From 1960s since today, the use of nitrogen to fertilize wheat crops has multiplied by 10 in the world, because it improves soil yield. This practice may be directly linked to the high prevalence of celiac disease, a human autoimmune condition.
Wheat fields are being fertilized with more and more nitrogen and this practice may be directly linked to the increasing prevalence of celiac disease, an autoimmune human condition. Between the 1960s and today, there has been a ten-fold increase in the use of nitrogen fertiliser for wheat crops worldwide, because it improves soil yields. Wheat grown with excess nitrogen transfers more gliadin, a group of proteins involved in the formation of gluten, to the grain and its flours. It is precisely the reaction to gluten and the difficulty humans have in absorbing it that causes the coeliac disease, a condition that is clearly on the rise in the developed world.
Between the 1960s and today, there has been a ten-fold increase in the use of nitrogen fertiliser for wheat crops worldwide, because it improves soil yields.
This is the main conclusion of the study “Could Global Intensification of Nitrogen Fertilisation Increase Immunogenic Proteins and Favour the Spread of Coeliac Pathology?” published in the journal Foods and led by Josep Peñuelas, CREAF and CSIC researcher, with the participation of CREAF researcher Jordi Sardans and specialists from the Czech Academy of Sciences (Czech Republic), the University of Antwerp (Belgium), the Pierre Simon Laplace Institute (France), the International Institute for Applied Systems Analysis (Austria) and the Chinese Academy of Sciences in Beijing (China).
The study confirms that the per capita intake of wheat products has remained more or less constant over the last decades, although the concentration of gliadins in wheat has increased. As a consequence, the average per person consumption of gliadins has increased (approximately 1.5 kg more per year). Likewise, the study also confirms that the amount of land fertilised with nitrogen is practically the same and what has been intensified are the kg of nitrogen applied. Factors such as possible new bread additives in bread that may cause allergies and improved accuracy and efficiency in the diagnosis of coeliac disease have also been taken into account.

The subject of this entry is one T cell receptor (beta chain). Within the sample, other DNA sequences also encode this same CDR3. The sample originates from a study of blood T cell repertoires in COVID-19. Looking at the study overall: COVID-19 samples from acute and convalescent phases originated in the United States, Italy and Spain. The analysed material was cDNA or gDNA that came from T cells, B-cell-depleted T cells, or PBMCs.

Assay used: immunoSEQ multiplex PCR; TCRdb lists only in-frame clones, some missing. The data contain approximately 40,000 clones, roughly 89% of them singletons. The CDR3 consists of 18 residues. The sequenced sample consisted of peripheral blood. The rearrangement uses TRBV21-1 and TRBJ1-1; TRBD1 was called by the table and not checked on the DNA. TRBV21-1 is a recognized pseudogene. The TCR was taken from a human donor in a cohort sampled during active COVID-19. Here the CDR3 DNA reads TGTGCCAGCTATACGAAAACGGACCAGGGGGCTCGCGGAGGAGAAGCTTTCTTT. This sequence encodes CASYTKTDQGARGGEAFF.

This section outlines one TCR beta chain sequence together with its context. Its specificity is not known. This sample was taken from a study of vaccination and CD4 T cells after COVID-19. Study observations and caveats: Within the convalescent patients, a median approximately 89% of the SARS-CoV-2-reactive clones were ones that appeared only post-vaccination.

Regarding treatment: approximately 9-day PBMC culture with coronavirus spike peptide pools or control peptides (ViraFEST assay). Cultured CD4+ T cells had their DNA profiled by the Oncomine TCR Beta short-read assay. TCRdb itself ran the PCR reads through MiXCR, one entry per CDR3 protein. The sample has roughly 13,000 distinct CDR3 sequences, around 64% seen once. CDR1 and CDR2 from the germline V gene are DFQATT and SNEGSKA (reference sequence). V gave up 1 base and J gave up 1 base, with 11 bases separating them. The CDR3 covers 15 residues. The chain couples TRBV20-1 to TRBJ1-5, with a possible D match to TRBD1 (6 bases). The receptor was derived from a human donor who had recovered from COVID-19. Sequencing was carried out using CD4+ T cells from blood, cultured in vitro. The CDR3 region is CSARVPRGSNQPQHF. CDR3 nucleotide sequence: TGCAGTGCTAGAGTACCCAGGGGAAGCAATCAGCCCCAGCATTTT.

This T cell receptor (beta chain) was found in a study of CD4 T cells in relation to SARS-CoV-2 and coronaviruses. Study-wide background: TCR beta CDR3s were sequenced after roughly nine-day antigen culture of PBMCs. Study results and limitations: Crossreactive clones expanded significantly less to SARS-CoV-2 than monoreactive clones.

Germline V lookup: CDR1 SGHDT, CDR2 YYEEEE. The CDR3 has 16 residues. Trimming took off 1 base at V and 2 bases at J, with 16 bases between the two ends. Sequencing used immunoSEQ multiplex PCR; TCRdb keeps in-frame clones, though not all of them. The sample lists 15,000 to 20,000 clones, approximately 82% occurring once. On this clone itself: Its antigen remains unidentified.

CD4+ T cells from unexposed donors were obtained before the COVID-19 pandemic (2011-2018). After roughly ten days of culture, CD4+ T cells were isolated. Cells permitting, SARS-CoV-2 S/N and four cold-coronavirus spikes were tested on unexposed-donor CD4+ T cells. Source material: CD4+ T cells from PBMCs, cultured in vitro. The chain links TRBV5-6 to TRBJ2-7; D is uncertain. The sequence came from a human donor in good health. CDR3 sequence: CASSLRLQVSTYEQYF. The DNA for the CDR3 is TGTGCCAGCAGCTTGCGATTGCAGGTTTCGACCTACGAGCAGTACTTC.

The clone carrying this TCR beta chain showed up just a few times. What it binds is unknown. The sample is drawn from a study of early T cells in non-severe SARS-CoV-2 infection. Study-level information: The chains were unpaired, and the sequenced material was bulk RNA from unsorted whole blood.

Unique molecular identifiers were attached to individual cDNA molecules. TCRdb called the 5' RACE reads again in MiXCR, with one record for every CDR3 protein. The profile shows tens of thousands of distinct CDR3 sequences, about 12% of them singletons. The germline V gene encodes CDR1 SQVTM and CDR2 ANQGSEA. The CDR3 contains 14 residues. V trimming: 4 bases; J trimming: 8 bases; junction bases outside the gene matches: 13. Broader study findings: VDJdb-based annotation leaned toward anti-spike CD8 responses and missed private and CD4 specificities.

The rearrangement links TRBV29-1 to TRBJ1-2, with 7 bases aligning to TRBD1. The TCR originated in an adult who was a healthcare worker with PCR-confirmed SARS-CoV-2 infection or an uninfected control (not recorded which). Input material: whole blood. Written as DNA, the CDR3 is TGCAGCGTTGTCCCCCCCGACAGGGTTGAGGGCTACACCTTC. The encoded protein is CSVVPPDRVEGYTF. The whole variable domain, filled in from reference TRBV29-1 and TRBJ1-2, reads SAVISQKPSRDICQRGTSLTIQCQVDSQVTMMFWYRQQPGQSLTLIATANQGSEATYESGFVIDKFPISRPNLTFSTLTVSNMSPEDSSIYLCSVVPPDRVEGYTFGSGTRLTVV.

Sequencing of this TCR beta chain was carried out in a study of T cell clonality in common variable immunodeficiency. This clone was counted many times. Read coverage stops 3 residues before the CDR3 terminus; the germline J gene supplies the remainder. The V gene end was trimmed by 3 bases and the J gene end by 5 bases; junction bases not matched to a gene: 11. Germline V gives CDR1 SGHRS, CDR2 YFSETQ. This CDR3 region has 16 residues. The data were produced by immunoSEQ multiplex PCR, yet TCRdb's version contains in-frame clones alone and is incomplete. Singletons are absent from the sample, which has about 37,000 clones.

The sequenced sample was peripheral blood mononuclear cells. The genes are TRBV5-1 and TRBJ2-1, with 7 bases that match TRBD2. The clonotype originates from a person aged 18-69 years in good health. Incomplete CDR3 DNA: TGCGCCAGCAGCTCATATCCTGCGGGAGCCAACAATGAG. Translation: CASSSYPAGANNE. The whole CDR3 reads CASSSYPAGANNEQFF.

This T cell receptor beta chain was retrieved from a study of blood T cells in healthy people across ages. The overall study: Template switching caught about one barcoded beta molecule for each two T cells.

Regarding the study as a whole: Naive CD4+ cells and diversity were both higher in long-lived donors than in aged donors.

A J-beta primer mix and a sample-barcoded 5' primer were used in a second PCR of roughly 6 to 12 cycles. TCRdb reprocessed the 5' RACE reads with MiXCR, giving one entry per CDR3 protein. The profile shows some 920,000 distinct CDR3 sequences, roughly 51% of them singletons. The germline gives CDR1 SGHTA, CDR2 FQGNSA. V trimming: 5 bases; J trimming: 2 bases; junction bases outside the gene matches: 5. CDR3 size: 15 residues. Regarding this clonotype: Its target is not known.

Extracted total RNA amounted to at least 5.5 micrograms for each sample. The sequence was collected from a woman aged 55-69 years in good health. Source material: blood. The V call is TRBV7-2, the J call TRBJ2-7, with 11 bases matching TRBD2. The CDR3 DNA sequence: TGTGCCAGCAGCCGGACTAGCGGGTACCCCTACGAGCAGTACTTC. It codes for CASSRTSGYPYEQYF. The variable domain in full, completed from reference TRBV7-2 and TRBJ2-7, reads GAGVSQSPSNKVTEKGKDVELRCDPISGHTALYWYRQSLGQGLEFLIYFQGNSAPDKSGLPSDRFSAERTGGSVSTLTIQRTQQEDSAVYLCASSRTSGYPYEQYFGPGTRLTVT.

Nitrogen fertilisation drives to a possible direct global health problem. The relationship we have identified does not imply that there is a single direct cause: there may be other factors, although this one is important.JOSEP PEÑUELAS, researcher at CREAF and CSIC.
“Nitrogen fertilisation drives to a possible direct global health problem,” says Josep Peñuelas, director of the research, although he insists on the need for caution when drawing conclusions and reminds us that there are few studies on the subject. “We do not carry out the medical study, but rather warn of a new consequence. The relationship we have identified does not imply the existence of a single direct cause: there may be other factors, but this one is important. He adds that “the nitrogen fertilisation that we ecologists study has very important effects on micro-organisms and the land functioning, and we add that it also has an effect on human health,” he explains.
A global health change
The impact and harms of excessive nitrogen fertilisation has been observed mainly at the environmental scale (e.g. eutrophication and acid rain), and a direct effect on human health linked to coeliac disease is also possible.